“Abortion presents a profound moral issue on which Americans hold sharply conflicting views. Some believe fervently that a human person comes into being at conception and that abortion ends an innocent life. Others feel just as strongly that any regulation of abortion invades a woman’s right to control her own body and prevents women from achieving full equality. Still others in a third group think that abortion should be allowed under some but not all circumstances and those within this group hold a variety of views about the particular restrictions that should be imposed.”
It can clearly be see that there were three groups that have different thinking on the subject and there is every possibility that a judgment containing a third position may soon emerge. This lack of certainty of law has been an academic moot point for society and law-making.
Fifthly, the two decisions show extreme alternatives
The binary approach to decision-making has been fatal both in governance as well as in law-making. Perhaps this prompted Professor Hart to discuss the ‘minimum content’ of natural law in his doctrine of positive law that relied on processes than substance. He offered allowance to morality in law-making by advocating their mutual forbearance. The two decisions of the US Supreme Court bring forth the debate of the place of morality and evolution in law-making. Justice Alito noted:
“At the time of Roe, 30 States still prohibited abortion at all stages. In the years prior to that decision, about a third of the States had liberalized their laws, but Roe abruptly ended that political process. It imposed the same highly restrictive regime on the entire Nation, and it effectively struck down the abortion laws of every single state…” (Emphasis supplied).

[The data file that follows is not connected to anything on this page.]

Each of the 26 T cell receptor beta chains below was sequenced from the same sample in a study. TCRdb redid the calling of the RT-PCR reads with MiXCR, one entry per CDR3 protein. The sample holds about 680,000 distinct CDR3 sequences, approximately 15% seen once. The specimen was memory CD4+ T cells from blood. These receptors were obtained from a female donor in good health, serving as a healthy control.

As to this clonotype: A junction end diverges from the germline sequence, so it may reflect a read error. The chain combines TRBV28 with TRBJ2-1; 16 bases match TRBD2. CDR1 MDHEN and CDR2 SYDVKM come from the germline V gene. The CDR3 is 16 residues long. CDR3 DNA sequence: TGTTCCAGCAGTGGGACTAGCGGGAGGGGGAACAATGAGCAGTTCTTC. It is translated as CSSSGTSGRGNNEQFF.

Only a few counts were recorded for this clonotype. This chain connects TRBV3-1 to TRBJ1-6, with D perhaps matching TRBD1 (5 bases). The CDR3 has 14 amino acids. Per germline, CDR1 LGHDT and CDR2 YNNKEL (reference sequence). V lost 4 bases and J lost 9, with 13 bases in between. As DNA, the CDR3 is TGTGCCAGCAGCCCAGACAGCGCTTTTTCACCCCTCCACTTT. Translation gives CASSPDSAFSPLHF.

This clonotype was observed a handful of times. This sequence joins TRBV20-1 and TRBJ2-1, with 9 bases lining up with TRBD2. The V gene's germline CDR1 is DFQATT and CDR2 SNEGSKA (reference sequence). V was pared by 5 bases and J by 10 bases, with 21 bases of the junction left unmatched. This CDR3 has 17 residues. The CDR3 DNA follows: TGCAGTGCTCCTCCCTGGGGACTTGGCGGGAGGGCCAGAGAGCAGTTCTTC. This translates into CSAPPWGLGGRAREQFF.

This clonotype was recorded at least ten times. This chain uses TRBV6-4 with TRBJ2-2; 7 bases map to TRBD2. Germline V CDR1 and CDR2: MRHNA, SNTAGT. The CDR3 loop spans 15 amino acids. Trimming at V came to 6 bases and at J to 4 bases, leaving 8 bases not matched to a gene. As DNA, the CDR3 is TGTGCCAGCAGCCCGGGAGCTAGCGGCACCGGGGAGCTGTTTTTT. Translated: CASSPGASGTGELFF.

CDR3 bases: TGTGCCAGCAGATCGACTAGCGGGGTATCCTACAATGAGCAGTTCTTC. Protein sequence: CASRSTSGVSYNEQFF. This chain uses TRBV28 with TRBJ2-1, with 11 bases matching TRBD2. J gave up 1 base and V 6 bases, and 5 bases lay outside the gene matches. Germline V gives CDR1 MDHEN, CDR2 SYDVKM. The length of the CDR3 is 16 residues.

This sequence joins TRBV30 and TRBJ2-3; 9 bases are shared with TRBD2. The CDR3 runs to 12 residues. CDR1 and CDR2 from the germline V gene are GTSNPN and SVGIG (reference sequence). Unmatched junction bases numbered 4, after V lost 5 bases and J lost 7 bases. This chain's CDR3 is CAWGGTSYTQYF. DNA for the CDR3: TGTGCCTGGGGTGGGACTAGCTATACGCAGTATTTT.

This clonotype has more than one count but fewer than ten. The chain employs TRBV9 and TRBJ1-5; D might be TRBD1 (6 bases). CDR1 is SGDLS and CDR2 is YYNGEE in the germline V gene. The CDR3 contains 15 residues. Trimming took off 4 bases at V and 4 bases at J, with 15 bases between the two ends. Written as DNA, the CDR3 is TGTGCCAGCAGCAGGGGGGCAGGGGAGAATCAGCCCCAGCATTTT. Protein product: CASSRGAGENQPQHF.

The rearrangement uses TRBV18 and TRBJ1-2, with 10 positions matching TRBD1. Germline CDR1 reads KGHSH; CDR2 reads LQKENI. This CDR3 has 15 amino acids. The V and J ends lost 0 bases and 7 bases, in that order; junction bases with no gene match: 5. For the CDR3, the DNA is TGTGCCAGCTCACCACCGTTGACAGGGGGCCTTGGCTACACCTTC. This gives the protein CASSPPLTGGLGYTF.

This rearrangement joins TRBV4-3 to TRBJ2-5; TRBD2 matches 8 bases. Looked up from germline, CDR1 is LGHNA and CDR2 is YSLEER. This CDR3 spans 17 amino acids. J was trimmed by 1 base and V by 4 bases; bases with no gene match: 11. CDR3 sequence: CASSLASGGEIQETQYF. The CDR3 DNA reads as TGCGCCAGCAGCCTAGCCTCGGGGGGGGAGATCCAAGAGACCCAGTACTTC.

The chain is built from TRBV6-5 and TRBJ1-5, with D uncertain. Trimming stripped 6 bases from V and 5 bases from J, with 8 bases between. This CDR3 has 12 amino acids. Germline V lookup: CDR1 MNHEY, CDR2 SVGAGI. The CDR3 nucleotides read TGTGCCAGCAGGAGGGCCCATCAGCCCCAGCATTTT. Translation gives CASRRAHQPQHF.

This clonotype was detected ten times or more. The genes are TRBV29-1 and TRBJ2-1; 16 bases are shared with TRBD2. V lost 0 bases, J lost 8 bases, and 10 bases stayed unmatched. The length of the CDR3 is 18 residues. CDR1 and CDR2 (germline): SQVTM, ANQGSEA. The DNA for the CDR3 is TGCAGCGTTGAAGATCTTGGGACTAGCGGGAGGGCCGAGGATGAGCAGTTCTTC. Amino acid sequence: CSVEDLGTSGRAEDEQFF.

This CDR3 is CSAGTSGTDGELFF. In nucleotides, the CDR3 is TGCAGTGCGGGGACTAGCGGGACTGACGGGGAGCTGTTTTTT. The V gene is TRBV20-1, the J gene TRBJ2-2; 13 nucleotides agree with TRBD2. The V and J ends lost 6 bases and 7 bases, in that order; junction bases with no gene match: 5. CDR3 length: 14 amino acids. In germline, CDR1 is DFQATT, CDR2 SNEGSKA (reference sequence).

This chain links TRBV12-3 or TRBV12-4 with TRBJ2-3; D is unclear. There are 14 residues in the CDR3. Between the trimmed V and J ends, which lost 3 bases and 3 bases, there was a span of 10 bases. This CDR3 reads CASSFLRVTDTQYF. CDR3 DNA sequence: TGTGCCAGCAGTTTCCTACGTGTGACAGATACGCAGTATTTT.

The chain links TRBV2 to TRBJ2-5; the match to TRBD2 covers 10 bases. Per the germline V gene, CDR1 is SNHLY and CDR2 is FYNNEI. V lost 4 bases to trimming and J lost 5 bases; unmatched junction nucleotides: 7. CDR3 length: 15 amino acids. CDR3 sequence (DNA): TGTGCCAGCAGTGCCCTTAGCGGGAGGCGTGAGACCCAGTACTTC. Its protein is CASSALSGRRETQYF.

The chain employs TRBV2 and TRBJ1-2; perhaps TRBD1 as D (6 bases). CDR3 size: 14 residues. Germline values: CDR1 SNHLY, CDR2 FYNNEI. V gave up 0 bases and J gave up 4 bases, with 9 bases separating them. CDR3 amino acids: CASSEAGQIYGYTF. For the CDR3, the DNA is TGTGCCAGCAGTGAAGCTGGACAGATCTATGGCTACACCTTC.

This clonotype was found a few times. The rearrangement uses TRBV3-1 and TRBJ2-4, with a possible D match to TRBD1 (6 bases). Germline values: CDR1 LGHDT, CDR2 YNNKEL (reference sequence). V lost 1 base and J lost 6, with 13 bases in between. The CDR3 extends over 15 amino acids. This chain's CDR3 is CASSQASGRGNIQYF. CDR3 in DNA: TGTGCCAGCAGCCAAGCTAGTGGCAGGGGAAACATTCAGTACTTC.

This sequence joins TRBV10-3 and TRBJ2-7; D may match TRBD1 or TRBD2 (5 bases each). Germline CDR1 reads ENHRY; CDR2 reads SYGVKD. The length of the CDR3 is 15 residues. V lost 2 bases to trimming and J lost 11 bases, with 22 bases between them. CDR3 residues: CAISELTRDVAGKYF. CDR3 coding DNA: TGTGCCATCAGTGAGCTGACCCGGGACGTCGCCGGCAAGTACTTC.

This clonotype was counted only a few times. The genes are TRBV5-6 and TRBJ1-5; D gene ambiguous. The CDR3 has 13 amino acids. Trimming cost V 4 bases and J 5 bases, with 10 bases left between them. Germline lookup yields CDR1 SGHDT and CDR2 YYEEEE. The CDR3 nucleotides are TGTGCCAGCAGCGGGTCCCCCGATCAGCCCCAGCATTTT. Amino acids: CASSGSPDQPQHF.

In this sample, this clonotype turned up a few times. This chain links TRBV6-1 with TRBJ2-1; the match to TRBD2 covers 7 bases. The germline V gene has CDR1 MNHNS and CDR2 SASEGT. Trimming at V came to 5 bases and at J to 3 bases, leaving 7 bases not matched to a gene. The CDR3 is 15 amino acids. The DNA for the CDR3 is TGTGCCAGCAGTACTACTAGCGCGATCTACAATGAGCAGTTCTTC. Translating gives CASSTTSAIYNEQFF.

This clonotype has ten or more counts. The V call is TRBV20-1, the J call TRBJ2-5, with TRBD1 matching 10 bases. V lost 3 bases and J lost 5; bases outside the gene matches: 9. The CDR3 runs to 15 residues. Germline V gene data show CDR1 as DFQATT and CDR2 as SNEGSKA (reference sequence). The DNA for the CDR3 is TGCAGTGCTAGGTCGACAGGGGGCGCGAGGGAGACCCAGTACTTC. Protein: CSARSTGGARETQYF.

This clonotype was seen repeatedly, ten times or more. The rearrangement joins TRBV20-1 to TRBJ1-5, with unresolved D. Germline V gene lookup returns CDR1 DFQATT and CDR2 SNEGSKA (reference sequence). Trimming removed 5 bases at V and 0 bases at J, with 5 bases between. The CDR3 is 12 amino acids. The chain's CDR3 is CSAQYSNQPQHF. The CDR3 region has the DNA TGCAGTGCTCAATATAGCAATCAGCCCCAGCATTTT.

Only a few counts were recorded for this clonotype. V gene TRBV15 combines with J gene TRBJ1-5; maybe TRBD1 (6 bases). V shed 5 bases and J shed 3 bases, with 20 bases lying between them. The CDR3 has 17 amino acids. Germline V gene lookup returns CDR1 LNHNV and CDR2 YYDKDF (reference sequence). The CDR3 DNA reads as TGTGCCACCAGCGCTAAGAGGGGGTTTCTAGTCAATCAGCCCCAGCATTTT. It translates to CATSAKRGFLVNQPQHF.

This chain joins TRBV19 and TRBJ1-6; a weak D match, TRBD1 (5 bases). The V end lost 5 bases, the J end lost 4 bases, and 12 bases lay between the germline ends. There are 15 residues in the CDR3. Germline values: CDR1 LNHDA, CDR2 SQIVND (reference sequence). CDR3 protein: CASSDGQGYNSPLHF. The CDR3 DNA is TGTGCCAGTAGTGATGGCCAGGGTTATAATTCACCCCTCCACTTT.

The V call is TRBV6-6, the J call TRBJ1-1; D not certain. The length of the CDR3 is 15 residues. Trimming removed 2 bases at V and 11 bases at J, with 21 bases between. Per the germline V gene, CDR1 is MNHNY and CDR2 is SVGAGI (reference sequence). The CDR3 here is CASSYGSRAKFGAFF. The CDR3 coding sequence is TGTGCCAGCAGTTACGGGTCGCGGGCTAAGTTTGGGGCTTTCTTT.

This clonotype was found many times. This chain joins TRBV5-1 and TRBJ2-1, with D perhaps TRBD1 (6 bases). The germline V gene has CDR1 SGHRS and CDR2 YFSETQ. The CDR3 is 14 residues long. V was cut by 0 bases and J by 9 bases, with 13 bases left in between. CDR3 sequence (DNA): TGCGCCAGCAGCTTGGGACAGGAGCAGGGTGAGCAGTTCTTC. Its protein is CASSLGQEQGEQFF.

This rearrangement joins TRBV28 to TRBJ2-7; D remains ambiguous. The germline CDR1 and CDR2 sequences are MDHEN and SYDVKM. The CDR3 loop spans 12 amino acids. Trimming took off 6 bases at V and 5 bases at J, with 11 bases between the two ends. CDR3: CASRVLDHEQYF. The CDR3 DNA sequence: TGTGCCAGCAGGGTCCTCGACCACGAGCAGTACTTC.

The abruptness induced by the decision of Roe by the then Justices of the US Supreme Court when juxtaposed with the political role of the US President in nominating Justices in the US Supreme Court evinces that the whole process of law-making, adjudication and public policy is amenable to politicking. Changes in society and law-making, most often than not, compete with each other and in a purely positivist legal system, the chances of legal engineering increase.
Lastly, the judgment in Dobbs shows that qualitative reasoning instead of quantitative data and decision-making still make and influence important decisions affecting many in this time and age. This is apparently against the popular perception that weighs data heavily against other reasons. This will be an interesting observation in coming years as many more challenges like Artificial Intelligence, the Internet of Things and Quantum Computing are considered to shape different parts of human life.
The decision in Dobbs, it must be noted, is as temporal as the decision in Roegiven regarding the fragility of human and legal reasoning shaping these developments. The West needs to understand that all societies and civilizations have their own dynamics, which must be respected. Inclusive global practices will foster an order that will help humanity to prosper and progress.
Kamran Adil is currently serving as Deputy Inspector General of Punjab police. He studied law at Oxford University and writes and lectures on international law. The views expressed in the article are the author’s own and do not necessarily reflect the editorial policy of Global Village Space.